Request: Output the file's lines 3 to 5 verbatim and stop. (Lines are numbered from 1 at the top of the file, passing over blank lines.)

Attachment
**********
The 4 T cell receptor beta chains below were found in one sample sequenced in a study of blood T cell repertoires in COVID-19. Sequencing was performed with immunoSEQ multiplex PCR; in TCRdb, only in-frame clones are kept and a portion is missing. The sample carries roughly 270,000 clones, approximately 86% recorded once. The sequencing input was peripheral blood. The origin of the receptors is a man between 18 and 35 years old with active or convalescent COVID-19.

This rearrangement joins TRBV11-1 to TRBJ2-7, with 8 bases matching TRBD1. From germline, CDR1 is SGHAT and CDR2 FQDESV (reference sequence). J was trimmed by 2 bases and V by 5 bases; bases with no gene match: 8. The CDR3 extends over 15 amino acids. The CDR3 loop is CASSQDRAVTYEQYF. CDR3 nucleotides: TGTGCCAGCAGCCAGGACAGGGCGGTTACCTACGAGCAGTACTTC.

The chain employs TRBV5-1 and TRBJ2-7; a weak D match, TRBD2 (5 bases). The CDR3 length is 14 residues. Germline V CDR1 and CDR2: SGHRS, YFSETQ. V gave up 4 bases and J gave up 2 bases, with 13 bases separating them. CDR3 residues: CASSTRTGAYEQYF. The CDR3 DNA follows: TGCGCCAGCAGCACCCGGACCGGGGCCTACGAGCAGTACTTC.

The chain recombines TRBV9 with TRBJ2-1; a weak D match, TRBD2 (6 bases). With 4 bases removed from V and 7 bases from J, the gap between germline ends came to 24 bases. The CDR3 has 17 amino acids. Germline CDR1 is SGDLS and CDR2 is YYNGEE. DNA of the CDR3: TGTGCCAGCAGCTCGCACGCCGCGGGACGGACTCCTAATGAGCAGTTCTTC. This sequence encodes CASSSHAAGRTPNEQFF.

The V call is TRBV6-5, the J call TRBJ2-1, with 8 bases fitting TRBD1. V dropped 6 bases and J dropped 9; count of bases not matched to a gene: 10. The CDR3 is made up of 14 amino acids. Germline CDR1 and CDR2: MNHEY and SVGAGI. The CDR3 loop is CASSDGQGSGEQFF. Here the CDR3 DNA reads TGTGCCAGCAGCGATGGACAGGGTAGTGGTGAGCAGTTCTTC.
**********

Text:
The chain employs TRBV5-1 and TRBJ2-7; a weak D match, TRBD2 (5 bases). The CDR3 length is 14 residues. Germline V CDR1 and CDR2: SGHRS, YFSETQ. V gave up 4 bases and J gave up 2 bases, with 13 bases separating them. CDR3 residues: CASSTRTGAYEQYF. The CDR3 DNA follows: TGCGCCAGCAGCACCCGGACCGGGGCCTACGAGCAGTACTTC.

The chain recombines TRBV9 with TRBJ2-1; a weak D match, TRBD2 (6 bases). With 4 bases removed from V and 7 bases from J, the gap between germline ends came to 24 bases. The CDR3 has 17 amino acids. Germline CDR1 is SGDLS and CDR2 is YYNGEE. DNA of the CDR3: TGTGCCAGCAGCTCGCACGCCGCGGGACGGACTCCTAATGAGCAGTTCTTC. This sequence encodes CASSSHAAGRTPNEQFF.

The V call is TRBV6-5, the J call TRBJ2-1, with 8 bases fitting TRBD1. V dropped 6 bases and J dropped 9; count of bases not matched to a gene: 10. The CDR3 is made up of 14 amino acids. Germline CDR1 and CDR2: MNHEY and SVGAGI. The CDR3 loop is CASSDGQGSGEQFF. Here the CDR3 DNA reads TGTGCCAGCAGCGATGGACAGGGTAGTGGTGAGCAGTTCTTC.